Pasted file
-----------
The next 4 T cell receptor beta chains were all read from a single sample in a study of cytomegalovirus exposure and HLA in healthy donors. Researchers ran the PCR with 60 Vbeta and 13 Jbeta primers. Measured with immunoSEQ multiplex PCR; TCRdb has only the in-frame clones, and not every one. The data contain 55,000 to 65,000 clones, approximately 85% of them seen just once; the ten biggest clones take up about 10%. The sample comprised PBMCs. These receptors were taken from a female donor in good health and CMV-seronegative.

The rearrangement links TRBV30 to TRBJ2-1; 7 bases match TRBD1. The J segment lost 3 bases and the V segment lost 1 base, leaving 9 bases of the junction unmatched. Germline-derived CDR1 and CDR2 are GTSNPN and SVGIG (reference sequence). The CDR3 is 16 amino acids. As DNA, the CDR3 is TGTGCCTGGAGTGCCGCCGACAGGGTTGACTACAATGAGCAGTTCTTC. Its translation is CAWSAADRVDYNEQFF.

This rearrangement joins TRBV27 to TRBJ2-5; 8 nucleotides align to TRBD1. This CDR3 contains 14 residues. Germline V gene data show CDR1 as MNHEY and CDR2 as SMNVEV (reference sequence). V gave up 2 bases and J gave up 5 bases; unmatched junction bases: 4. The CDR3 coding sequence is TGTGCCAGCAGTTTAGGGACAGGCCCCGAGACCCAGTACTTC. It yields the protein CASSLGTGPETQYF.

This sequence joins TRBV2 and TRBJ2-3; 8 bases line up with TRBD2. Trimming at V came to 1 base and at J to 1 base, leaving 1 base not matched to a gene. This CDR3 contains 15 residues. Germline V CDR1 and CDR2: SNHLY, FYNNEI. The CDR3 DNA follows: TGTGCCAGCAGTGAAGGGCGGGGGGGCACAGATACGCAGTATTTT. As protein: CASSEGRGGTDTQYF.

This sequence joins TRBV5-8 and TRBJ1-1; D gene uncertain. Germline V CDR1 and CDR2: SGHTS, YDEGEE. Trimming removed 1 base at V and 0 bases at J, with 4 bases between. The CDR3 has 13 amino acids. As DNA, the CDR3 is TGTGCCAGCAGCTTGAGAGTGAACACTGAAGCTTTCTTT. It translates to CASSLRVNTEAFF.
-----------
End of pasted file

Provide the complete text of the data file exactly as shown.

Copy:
The next 4 T cell receptor beta chains were all read from a single sample in a study of cytomegalovirus exposure and HLA in healthy donors. Researchers ran the PCR with 60 Vbeta and 13 Jbeta primers. Measured with immunoSEQ multiplex PCR; TCRdb has only the in-frame clones, and not every one. The data contain 55,000 to 65,000 clones, approximately 85% of them seen just once; the ten biggest clones take up about 10%. The sample comprised PBMCs. These receptors were taken from a female donor in good health and CMV-seronegative.

The rearrangement links TRBV30 to TRBJ2-1; 7 bases match TRBD1. The J segment lost 3 bases and the V segment lost 1 base, leaving 9 bases of the junction unmatched. Germline-derived CDR1 and CDR2 are GTSNPN and SVGIG (reference sequence). The CDR3 is 16 amino acids. As DNA, the CDR3 is TGTGCCTGGAGTGCCGCCGACAGGGTTGACTACAATGAGCAGTTCTTC. Its translation is CAWSAADRVDYNEQFF.

This rearrangement joins TRBV27 to TRBJ2-5; 8 nucleotides align to TRBD1. This CDR3 contains 14 residues. Germline V gene data show CDR1 as MNHEY and CDR2 as SMNVEV (reference sequence). V gave up 2 bases and J gave up 5 bases; unmatched junction bases: 4. The CDR3 coding sequence is TGTGCCAGCAGTTTAGGGACAGGCCCCGAGACCCAGTACTTC. It yields the protein CASSLGTGPETQYF.

This sequence joins TRBV2 and TRBJ2-3; 8 bases line up with TRBD2. Trimming at V came to 1 base and at J to 1 base, leaving 1 base not matched to a gene. This CDR3 contains 15 residues. Germline V CDR1 and CDR2: SNHLY, FYNNEI. The CDR3 DNA follows: TGTGCCAGCAGTGAAGGGCGGGGGGGCACAGATACGCAGTATTTT. As protein: CASSEGRGGTDTQYF.

This sequence joins TRBV5-8 and TRBJ1-1; D gene uncertain. Germline V CDR1 and CDR2: SGHTS, YDEGEE. Trimming removed 1 base at V and 0 bases at J, with 4 bases between. The CDR3 has 13 amino acids. As DNA, the CDR3 is TGTGCCAGCAGCTTGAGAGTGAACACTGAAGCTTTCTTT. It translates to CASSLRVNTEAFF.